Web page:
Threatened Future

“I have to almost be looking behind me in fear that a police officer might stop me,” Ezequiel is a student at a college in San Jose and now fears walking on the street. With all the mixed emotions from different people in the U.S. about the new elected president, Donald Trump. This has created fear all over the country for many immigrants like Ezequiel, who moved to the U.S. in 2005 in hopes to better himself and being successful in his life. He moved to the San Jose area when he was 8 years old and has lived in the area since then, now attending college in San Jose. There were many obstacles he faced when he first moved to the U.S. He had to deal with both laughs and discrimination. Ezequiel worked very hard in school for his first year in the U.S. because he really wanted to learn the language. Eager to communicate with people, still trying to improve himself every day.

“Threatened Future” Picture taken by Alyssa Jimenez

When in school, he dealt with a lot of discrimination from peers and even some teachers at the beginning. Teachers would kick him out of class for not being able to understand and he had to deal with bullying from some of his peers. When sitting at lunch other students would look at him and laugh. He got left out of the credits section for the school’s yearbook because he was the only Mexican person of color in the yearbook club. He has worked his way up and now feels more comfortable in the community. Ezequiel seeks to finish college and eventually attend grad school so he may accomplish his dream of completing higher education.

In other major cities such as Los Angeles, CA there are many immigrants who are facing detention at the various sites in the U.S. According to an article by Bruce J. Einhorn, a journalist for the L.A. Times “There are an estimated 3,700 immigrants in detention across the greater L.A. area, according to mayor’s office.” Cases have flooded the courtrooms in recent days are hard cases in which people might face serious consequences. According to Judge Dana Marks some of these cases are “death penalty cases heard in traffic court settings.” A lot of these immigrants are not able to afford an attorney therefore facing major issues.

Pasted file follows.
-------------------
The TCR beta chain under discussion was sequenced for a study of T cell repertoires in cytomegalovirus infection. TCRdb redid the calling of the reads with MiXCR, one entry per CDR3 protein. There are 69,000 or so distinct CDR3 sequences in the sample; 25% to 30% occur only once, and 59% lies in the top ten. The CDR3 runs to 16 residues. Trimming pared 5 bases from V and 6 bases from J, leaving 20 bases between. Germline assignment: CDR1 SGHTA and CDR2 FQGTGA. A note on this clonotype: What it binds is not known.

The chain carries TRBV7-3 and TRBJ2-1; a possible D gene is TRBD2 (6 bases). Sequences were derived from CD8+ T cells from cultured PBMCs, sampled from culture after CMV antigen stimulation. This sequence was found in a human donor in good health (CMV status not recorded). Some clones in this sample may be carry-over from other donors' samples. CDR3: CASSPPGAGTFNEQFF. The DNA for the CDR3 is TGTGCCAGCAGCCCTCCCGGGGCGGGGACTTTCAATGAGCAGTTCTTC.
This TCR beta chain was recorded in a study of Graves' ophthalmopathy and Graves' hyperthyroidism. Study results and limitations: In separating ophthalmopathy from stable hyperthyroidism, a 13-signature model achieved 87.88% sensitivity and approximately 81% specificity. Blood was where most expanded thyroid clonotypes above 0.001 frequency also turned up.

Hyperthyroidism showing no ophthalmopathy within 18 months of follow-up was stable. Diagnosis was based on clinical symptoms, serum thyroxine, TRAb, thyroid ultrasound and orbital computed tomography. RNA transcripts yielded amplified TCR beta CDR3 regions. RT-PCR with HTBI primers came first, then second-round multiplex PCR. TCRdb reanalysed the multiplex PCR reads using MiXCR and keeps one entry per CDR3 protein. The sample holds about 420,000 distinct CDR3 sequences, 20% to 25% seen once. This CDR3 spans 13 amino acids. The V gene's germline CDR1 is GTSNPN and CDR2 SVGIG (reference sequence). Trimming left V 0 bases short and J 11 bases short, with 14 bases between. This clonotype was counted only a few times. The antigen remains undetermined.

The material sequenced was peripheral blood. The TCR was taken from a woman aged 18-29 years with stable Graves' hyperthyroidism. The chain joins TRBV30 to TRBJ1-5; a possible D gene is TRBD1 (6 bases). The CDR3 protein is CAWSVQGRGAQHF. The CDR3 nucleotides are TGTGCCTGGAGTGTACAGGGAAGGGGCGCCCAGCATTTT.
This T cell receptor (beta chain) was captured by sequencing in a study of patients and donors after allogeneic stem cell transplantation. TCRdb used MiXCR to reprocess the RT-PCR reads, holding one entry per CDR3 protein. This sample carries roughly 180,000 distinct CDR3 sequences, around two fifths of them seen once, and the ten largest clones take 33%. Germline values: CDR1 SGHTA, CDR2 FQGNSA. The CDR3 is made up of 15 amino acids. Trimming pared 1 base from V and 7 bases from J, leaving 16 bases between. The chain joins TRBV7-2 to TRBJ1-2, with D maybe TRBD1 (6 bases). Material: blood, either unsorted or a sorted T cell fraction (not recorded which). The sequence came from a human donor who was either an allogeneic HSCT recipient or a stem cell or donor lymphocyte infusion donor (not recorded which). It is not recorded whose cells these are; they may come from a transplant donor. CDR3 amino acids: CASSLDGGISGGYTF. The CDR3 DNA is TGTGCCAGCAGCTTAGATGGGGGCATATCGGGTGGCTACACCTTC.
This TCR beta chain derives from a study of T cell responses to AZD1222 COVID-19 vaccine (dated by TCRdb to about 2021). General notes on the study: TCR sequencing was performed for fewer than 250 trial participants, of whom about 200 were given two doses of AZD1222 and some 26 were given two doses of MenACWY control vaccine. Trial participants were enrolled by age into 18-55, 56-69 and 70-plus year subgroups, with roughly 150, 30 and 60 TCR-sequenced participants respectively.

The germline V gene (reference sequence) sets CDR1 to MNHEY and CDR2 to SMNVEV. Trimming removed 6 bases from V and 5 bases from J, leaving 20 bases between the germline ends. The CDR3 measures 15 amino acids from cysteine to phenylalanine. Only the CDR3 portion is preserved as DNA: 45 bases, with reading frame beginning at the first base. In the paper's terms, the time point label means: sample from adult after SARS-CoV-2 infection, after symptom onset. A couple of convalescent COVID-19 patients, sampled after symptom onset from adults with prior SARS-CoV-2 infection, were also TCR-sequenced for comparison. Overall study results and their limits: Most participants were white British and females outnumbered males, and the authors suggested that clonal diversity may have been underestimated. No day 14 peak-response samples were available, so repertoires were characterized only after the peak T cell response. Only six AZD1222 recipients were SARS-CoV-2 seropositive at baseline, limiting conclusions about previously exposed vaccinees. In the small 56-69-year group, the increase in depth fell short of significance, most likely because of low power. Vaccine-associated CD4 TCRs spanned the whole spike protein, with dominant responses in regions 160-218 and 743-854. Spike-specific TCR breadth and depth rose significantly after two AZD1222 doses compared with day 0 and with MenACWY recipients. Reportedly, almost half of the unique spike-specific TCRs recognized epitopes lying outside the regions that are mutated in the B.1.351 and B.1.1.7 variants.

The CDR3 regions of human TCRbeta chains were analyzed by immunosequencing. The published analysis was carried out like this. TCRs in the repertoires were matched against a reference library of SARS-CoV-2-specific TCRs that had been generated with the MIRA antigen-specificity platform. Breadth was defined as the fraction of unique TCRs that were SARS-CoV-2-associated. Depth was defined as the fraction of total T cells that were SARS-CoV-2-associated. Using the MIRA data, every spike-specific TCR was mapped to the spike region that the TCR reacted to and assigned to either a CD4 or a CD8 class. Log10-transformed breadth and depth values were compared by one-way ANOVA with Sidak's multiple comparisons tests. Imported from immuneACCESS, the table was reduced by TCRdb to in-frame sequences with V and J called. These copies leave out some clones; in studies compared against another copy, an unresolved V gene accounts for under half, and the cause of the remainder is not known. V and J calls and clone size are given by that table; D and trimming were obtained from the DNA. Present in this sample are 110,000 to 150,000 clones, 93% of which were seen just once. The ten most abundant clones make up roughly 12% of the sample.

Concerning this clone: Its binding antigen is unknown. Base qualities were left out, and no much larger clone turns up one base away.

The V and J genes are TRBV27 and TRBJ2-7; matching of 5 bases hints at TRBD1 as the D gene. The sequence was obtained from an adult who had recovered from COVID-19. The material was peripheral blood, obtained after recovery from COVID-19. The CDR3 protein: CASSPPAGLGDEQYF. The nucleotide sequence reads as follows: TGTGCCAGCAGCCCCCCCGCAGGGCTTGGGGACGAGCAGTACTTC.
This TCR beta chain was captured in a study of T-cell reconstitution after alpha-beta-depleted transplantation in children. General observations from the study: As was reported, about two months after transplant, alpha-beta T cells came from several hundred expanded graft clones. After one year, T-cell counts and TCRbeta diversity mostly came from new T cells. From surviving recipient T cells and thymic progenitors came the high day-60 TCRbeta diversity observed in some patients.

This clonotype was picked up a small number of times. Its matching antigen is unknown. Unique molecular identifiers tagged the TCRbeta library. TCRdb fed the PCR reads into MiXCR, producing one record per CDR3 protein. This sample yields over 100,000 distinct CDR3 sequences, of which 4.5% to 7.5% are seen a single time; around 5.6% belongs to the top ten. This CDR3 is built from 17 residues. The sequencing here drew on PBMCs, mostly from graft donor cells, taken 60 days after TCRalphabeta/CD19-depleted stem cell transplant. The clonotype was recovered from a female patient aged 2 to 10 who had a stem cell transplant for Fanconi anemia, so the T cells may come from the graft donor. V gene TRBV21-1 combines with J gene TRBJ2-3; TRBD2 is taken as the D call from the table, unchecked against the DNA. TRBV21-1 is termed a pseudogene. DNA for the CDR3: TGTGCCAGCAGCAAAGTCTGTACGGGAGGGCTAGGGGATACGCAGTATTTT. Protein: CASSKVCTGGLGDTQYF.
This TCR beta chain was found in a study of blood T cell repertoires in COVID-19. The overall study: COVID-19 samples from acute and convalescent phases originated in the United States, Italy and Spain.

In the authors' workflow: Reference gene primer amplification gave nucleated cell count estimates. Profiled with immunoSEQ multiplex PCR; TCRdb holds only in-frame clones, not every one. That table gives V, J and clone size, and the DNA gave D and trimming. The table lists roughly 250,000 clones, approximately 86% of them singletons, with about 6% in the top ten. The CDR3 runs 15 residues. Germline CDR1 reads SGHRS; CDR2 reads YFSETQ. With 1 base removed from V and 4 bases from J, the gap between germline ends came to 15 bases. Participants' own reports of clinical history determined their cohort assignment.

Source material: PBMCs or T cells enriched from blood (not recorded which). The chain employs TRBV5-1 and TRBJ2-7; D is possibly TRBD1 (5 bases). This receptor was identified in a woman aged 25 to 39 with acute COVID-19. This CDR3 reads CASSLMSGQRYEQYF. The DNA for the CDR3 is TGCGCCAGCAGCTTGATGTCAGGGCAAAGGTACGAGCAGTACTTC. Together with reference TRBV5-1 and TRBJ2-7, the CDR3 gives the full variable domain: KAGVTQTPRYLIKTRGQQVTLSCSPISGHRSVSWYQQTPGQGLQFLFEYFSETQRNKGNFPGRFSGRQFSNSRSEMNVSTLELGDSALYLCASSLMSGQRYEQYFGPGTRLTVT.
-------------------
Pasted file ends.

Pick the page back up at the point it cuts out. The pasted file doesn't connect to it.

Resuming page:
Another case in Seattle, ICE, Immigration and Customs Enforcement swept up Daniel Ramirez Medina, 23, and took him into trial which lasted six weeks. After his dad was arrested, ICE arrested Medina and accused him of being involved with street gang related activities. He had been detained, even though he was protected under Obama’s Deferred Action for Childhood Arrivals (also known as the DACA program). After going through several trials and interrogations he was set free after six weeks of being detained. He will not get back the 46 days that he was detained and while he is glad to be back to his family and friends, those 46 days could have been avoided.

With the new president, Ezequiel fears that his dreams and aspirations that he has been working for so long to accomplish might fall apart. He fears that these things that are happening to other immigrants might be happen to him and get in the way of his goals. “I am scared I will not be able to achieve the things I wanted to achieve,” he fears. When in high school, he was a student athlete, playing water polo, while achieving a 3.00 GPA and above every year. He has always worked hard and was able to take honors and AP classes. When he started college, he had units from all the hard work and dedication he had put on while in high school. He believes that not all Mexicans are the same way, when it comes to stereotypes. He has been working hard from the moment he got to the U.S. and wants to achieve great things but now fears to even be out in public.